I flew in to San Antonio Texas last night for the 7th Annual Probiotics Symposium, held at Embassy Suites on the River Walk, sponsored by the The Institute of Medical Studies and supported by an educational grant from Klaire Labs. I’m happy to say that I have attended them all, knowing that they provide us with the latest development in the use of probiotics in clinical practice. San Antonio RiverWalk

The plane from Phoenix to San Antonio was a small one, so the attendants took our ‘rollies’ at the entrance to the plane to store in the hold as they would not fit in the overhead compartments. When we got to San Antonio, we waited at the plane entrance for our ‘rollies’ to arrive. To my horror, I watched a lady grab my suitcase and quickly walk away, wheeling my luggage, instead of her own, and, I was unable to catch up to her in time to stop her. The good news is that her phone number was clearly marked on her luggage, which was the only one left, unclaimed. The phone call was made and she immediately came back to the airport so we could exchange cases. It made me wonder if this was some kind of omen… I was truly grateful for the outcome!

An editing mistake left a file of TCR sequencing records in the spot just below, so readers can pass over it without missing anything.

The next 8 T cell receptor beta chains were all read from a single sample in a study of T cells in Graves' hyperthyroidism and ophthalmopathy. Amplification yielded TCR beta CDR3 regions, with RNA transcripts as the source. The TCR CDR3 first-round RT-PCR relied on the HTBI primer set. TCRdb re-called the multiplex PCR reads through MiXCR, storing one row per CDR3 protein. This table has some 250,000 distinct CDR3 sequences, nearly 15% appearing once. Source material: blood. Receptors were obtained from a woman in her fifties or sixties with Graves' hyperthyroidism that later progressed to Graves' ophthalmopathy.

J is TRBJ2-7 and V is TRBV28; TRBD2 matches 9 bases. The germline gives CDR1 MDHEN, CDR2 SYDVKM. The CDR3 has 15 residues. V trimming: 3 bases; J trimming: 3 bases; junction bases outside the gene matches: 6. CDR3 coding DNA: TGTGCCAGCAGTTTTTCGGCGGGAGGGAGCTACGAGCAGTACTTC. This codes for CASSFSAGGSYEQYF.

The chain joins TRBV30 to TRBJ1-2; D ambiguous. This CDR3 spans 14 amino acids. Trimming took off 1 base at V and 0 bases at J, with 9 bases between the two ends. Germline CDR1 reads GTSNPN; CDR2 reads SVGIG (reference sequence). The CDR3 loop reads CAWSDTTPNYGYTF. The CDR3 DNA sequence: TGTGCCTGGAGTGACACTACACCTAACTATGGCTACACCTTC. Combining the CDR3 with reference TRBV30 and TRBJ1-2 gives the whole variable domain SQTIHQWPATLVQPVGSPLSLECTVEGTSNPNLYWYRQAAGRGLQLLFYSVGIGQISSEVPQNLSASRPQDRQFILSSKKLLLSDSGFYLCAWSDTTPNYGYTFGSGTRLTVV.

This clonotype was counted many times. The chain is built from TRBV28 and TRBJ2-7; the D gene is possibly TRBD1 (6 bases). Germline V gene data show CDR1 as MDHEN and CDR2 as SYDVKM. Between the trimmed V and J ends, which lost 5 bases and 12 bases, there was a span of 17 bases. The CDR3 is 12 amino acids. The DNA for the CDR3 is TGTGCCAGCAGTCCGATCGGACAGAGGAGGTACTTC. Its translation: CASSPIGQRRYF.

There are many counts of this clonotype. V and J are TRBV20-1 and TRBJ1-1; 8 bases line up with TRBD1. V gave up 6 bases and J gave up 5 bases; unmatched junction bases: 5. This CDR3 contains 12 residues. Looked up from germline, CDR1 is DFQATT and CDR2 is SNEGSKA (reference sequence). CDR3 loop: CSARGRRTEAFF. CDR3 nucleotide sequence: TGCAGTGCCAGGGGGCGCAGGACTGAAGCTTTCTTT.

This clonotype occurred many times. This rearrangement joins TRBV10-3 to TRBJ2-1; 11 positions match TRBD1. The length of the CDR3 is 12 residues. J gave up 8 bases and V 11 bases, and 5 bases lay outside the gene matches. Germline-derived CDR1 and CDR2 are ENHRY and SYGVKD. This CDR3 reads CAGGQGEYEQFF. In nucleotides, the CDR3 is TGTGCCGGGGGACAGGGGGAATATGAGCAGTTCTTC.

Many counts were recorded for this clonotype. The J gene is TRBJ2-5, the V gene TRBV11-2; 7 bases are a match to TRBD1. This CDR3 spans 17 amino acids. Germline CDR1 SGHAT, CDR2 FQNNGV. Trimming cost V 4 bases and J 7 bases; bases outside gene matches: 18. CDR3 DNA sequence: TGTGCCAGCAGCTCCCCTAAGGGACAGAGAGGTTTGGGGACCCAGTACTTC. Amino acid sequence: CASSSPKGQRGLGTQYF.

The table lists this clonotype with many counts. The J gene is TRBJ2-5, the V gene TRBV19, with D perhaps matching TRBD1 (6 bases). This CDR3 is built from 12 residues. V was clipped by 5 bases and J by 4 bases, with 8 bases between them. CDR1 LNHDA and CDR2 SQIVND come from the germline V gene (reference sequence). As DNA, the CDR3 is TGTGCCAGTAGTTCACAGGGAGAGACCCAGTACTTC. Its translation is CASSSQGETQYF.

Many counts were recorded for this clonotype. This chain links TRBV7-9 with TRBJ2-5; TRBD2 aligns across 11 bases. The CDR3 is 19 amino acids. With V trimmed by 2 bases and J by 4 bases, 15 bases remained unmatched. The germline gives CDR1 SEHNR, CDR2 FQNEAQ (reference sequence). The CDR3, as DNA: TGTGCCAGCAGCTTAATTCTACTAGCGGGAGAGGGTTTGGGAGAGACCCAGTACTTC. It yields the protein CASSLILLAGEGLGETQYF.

The Symposium started off with a ‘pre-symposium day’ of information, presented by Dr Stephen Olmstead, Chief Science Officer for Prothera Inc and David Quig, PhD VP Scientific Support from Doctor’s Data Labs.